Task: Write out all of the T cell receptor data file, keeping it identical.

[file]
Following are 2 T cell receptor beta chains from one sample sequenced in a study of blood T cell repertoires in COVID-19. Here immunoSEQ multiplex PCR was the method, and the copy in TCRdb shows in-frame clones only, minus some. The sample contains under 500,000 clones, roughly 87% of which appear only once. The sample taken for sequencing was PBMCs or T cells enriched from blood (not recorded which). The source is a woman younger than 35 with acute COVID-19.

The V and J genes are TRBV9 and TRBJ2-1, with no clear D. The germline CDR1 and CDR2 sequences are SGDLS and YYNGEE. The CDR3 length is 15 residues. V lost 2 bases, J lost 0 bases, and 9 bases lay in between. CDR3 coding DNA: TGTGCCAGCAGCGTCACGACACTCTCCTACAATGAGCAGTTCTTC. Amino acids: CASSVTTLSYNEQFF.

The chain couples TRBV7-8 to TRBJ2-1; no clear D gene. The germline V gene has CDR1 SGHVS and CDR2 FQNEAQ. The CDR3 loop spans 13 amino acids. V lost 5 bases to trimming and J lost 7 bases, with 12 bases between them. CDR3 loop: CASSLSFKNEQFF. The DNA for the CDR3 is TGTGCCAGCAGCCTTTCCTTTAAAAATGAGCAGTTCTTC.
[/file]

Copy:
Following are 2 T cell receptor beta chains from one sample sequenced in a study of blood T cell repertoires in COVID-19. Here immunoSEQ multiplex PCR was the method, and the copy in TCRdb shows in-frame clones only, minus some. The sample contains under 500,000 clones, roughly 87% of which appear only once. The sample taken for sequencing was PBMCs or T cells enriched from blood (not recorded which). The source is a woman younger than 35 with acute COVID-19.

The V and J genes are TRBV9 and TRBJ2-1, with no clear D. The germline CDR1 and CDR2 sequences are SGDLS and YYNGEE. The CDR3 length is 15 residues. V lost 2 bases, J lost 0 bases, and 9 bases lay in between. CDR3 coding DNA: TGTGCCAGCAGCGTCACGACACTCTCCTACAATGAGCAGTTCTTC. Amino acids: CASSVTTLSYNEQFF.

The chain couples TRBV7-8 to TRBJ2-1; no clear D gene. The germline V gene has CDR1 SGHVS and CDR2 FQNEAQ. The CDR3 loop spans 13 amino acids. V lost 5 bases to trimming and J lost 7 bases, with 12 bases between them. CDR3 loop: CASSLSFKNEQFF. The DNA for the CDR3 is TGTGCCAGCAGCCTTTCCTTTAAAAATGAGCAGTTCTTC.